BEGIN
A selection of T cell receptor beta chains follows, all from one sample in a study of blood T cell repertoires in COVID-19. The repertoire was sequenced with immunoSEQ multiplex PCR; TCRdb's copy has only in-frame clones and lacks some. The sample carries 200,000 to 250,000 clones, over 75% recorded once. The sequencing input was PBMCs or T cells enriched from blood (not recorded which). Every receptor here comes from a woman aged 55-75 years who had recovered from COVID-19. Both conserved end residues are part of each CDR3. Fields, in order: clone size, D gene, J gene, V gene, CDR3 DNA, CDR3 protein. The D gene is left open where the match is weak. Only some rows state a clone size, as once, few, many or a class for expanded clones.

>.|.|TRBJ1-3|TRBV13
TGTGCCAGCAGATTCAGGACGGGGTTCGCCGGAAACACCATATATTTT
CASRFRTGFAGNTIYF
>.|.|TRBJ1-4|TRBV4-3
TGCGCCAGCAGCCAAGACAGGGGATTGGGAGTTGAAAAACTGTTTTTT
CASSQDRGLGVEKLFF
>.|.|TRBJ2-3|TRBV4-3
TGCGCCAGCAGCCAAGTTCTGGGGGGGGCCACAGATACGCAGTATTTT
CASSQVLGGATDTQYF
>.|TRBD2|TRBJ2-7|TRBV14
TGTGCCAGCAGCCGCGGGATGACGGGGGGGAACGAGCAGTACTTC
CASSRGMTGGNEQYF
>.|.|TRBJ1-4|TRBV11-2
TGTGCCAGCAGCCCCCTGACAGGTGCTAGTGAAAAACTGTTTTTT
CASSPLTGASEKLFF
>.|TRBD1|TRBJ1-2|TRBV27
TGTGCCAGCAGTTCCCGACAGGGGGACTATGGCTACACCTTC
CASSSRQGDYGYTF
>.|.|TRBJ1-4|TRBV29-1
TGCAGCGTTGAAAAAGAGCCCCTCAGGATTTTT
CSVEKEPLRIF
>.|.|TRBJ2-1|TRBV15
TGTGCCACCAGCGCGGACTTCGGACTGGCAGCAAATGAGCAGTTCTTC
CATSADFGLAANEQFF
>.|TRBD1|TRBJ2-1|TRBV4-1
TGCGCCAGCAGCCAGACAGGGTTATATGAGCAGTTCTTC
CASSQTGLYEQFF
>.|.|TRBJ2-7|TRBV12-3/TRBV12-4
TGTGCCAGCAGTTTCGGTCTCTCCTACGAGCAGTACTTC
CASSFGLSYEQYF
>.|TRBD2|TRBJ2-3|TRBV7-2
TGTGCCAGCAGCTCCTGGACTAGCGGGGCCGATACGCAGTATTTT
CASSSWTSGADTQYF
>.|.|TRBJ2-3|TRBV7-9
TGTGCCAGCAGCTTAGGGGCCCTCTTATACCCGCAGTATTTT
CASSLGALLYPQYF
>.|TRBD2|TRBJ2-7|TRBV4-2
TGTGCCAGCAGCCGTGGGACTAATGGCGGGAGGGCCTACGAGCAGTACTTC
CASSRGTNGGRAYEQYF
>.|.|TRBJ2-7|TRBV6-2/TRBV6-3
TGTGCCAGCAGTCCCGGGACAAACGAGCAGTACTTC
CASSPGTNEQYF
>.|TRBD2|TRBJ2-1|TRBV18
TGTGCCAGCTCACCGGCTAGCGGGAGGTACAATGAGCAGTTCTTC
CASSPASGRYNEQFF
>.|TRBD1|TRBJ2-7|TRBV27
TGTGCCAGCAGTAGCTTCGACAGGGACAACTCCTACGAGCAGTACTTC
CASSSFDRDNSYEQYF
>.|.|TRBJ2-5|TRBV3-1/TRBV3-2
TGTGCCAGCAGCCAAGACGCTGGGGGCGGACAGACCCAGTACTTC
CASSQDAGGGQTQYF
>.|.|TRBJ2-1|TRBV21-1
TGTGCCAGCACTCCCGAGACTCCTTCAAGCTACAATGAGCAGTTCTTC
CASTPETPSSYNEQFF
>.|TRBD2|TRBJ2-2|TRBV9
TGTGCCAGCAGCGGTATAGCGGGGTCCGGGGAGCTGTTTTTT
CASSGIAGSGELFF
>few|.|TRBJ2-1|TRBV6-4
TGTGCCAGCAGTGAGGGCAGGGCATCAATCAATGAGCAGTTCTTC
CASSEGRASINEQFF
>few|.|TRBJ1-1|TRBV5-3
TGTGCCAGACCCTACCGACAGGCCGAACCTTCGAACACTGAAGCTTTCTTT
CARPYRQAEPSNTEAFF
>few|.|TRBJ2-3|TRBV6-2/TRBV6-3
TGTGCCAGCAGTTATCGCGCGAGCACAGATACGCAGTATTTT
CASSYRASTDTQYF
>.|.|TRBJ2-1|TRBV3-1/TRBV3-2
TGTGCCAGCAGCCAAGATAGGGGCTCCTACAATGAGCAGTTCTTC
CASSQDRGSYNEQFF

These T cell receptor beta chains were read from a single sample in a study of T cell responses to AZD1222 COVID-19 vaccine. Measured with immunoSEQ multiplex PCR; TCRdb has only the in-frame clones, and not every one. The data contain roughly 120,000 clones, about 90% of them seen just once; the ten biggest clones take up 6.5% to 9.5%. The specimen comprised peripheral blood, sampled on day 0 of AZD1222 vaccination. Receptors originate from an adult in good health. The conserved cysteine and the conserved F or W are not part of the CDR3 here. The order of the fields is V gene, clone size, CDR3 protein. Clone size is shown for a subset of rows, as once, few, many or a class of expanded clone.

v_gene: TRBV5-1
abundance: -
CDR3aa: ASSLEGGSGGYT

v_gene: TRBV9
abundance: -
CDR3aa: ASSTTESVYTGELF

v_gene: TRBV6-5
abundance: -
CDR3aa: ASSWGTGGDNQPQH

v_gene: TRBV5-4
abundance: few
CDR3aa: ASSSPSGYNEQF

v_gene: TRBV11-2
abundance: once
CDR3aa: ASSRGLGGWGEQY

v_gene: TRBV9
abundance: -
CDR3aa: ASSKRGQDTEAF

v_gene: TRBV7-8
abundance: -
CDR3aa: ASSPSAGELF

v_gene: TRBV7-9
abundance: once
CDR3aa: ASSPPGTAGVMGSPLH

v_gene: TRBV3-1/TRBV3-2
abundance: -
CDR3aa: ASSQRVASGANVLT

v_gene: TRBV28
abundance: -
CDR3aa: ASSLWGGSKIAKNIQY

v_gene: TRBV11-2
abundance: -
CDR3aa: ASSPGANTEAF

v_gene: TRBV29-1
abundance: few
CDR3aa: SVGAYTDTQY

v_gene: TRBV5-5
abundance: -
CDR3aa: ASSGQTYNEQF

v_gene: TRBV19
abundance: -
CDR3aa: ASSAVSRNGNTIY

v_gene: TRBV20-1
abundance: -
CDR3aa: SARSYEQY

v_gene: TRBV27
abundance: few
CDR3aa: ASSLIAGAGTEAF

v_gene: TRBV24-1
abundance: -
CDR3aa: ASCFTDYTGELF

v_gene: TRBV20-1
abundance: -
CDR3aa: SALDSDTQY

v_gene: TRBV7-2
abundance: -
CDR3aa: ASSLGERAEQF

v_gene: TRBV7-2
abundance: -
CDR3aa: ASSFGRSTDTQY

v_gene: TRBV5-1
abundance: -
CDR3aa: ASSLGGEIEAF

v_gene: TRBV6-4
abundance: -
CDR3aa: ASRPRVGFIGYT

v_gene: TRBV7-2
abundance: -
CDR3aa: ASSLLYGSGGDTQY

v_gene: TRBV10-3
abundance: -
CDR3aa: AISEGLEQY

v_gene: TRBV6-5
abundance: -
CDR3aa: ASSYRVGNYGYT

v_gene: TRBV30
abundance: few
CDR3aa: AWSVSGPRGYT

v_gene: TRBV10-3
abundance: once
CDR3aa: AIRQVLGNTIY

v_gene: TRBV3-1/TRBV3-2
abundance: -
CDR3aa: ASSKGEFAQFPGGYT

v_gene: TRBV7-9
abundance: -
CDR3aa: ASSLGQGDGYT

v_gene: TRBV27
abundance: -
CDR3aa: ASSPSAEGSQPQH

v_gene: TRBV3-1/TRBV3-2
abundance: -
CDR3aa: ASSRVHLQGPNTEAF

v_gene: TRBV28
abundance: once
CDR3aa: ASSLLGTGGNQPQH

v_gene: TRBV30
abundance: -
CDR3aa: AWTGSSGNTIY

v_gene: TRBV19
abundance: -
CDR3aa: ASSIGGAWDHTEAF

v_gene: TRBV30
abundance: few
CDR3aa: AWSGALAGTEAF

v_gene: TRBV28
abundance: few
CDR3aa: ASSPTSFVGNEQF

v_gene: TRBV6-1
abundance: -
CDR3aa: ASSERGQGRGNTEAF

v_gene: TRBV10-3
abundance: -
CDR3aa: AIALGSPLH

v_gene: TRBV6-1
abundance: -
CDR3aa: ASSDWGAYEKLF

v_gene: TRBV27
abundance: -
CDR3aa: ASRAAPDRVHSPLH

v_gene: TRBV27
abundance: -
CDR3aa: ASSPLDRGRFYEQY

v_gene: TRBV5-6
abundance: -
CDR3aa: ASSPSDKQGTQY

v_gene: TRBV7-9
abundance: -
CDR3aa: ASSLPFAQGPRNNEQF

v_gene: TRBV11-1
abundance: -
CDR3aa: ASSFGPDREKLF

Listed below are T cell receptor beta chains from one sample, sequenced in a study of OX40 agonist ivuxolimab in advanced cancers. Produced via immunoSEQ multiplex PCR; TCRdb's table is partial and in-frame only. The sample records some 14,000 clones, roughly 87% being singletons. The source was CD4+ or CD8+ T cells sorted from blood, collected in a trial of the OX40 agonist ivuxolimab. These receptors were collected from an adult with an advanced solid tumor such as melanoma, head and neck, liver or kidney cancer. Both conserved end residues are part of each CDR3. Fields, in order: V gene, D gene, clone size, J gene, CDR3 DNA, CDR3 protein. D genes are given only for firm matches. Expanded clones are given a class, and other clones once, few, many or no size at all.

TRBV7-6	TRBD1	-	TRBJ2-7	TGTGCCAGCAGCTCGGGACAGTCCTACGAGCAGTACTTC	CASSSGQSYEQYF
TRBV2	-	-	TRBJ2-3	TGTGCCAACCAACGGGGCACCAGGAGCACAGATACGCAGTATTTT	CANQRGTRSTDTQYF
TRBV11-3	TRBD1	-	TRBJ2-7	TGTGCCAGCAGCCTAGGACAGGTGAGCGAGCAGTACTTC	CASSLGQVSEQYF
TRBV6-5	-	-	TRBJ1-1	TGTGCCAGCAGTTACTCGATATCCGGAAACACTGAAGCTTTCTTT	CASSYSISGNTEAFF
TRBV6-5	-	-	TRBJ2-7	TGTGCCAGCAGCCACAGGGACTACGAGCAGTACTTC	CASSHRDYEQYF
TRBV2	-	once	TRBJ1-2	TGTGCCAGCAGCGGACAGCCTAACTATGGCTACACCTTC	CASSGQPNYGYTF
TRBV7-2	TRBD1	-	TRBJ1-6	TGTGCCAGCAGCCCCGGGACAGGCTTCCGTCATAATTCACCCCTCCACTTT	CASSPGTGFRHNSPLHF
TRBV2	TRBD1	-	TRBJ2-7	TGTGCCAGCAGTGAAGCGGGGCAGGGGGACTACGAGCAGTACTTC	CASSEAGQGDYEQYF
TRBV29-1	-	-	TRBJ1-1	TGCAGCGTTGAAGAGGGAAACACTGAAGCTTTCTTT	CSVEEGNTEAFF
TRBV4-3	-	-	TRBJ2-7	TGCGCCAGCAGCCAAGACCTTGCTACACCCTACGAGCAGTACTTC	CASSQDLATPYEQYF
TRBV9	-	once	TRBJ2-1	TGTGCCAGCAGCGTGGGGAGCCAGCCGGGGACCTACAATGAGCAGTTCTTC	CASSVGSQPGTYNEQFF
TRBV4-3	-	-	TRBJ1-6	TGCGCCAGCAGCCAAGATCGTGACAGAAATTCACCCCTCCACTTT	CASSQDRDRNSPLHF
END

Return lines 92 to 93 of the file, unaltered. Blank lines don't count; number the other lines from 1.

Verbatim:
CDR3aa: ASSPSAGELF

v_gene: TRBV7-9